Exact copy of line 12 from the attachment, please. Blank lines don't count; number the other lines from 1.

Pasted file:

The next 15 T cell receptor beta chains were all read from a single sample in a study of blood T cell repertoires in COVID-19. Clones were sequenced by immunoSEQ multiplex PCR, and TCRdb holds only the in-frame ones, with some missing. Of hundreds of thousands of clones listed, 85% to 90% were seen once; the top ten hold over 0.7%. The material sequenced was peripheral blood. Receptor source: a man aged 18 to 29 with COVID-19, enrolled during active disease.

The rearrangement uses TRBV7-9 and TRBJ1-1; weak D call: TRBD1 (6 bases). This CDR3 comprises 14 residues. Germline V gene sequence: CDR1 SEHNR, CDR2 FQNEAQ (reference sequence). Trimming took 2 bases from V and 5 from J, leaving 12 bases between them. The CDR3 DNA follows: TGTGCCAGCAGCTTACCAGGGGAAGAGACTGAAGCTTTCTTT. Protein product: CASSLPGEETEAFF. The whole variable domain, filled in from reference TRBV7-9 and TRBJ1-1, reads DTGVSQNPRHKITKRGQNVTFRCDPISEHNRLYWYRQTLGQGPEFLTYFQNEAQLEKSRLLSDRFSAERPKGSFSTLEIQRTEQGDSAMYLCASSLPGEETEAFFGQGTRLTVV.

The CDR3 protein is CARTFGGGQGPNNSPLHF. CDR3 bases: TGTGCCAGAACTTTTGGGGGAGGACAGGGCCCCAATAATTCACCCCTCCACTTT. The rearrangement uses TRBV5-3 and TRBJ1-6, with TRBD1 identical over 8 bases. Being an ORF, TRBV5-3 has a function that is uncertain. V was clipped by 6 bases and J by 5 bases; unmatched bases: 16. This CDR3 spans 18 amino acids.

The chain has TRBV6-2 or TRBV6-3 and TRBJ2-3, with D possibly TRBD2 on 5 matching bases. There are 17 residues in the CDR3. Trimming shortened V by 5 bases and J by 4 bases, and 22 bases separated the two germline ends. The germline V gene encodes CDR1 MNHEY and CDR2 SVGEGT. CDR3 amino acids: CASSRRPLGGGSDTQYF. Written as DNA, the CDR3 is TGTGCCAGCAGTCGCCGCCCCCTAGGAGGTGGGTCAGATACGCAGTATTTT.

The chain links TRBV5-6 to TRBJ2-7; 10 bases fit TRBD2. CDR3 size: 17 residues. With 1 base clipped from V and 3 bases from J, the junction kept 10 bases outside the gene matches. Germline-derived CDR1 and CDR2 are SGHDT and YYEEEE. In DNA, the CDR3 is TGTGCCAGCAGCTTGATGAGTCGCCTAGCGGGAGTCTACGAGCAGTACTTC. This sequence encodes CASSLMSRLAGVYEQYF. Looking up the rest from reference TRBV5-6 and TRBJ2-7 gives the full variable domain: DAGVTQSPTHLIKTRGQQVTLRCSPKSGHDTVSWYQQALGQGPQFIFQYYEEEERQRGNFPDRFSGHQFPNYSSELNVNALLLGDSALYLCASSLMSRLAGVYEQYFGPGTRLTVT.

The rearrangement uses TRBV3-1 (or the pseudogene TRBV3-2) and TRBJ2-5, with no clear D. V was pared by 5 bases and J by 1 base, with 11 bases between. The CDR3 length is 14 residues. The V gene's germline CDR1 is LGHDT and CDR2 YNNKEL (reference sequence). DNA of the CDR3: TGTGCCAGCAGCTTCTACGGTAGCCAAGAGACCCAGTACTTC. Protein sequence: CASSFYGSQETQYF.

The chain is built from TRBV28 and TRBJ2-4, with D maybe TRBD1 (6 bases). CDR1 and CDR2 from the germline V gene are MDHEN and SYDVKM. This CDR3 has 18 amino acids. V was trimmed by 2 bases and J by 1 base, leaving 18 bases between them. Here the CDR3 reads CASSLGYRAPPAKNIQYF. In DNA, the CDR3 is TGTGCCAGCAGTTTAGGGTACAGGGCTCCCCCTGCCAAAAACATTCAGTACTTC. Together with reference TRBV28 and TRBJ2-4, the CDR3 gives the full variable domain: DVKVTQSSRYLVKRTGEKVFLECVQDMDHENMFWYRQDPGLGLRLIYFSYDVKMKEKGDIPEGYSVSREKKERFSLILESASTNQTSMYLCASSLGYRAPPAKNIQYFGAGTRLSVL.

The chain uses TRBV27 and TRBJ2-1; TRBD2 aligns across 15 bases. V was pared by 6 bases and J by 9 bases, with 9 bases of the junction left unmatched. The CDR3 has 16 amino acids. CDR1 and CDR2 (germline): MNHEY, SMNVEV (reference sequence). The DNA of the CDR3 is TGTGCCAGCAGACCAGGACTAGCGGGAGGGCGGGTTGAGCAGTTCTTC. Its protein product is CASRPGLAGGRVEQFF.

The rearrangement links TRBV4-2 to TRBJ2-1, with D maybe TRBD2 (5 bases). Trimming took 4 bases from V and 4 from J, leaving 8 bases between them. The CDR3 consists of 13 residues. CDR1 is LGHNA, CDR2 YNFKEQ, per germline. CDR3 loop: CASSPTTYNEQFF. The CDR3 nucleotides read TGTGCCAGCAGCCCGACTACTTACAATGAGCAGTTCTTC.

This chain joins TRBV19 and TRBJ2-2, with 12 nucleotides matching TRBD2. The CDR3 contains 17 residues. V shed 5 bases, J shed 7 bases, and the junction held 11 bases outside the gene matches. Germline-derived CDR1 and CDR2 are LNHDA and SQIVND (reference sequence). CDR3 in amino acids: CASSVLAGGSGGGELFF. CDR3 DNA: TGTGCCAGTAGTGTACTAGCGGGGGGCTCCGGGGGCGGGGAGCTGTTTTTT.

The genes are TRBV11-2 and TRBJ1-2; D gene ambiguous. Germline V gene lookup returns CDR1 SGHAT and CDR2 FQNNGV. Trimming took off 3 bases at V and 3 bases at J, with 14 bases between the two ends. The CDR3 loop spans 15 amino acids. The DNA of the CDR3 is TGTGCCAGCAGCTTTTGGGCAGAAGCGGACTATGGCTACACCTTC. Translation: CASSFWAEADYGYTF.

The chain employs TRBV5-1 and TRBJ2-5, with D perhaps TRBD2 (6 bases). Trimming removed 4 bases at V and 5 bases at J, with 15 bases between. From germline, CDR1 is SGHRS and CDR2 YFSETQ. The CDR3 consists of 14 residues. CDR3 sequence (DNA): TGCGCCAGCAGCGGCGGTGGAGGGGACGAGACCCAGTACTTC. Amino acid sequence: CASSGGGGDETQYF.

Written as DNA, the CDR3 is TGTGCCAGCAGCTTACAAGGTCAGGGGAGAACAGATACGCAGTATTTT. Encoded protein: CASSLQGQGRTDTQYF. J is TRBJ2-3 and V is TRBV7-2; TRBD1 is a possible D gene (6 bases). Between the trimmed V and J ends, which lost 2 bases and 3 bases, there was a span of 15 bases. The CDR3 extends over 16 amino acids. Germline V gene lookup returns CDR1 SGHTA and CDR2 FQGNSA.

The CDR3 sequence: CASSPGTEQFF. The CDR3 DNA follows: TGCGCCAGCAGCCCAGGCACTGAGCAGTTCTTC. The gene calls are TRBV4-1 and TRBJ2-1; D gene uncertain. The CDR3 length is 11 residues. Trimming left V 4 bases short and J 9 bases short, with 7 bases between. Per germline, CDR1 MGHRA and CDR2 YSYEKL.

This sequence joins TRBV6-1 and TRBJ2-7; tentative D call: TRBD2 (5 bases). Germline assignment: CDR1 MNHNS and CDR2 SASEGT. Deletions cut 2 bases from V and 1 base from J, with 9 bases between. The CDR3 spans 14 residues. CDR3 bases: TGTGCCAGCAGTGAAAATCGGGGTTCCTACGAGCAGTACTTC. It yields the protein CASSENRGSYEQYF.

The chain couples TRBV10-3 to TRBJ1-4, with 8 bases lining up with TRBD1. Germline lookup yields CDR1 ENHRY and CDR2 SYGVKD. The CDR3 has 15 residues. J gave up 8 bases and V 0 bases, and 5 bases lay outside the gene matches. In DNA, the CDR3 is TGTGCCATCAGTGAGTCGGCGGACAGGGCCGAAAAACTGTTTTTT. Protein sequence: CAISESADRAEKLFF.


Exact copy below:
The chain employs TRBV5-1 and TRBJ2-5, with D perhaps TRBD2 (6 bases). Trimming removed 4 bases at V and 5 bases at J, with 15 bases between. From germline, CDR1 is SGHRS and CDR2 YFSETQ. The CDR3 consists of 14 residues. CDR3 sequence (DNA): TGCGCCAGCAGCGGCGGTGGAGGGGACGAGACCCAGTACTTC. Amino acid sequence: CASSGGGGDETQYF.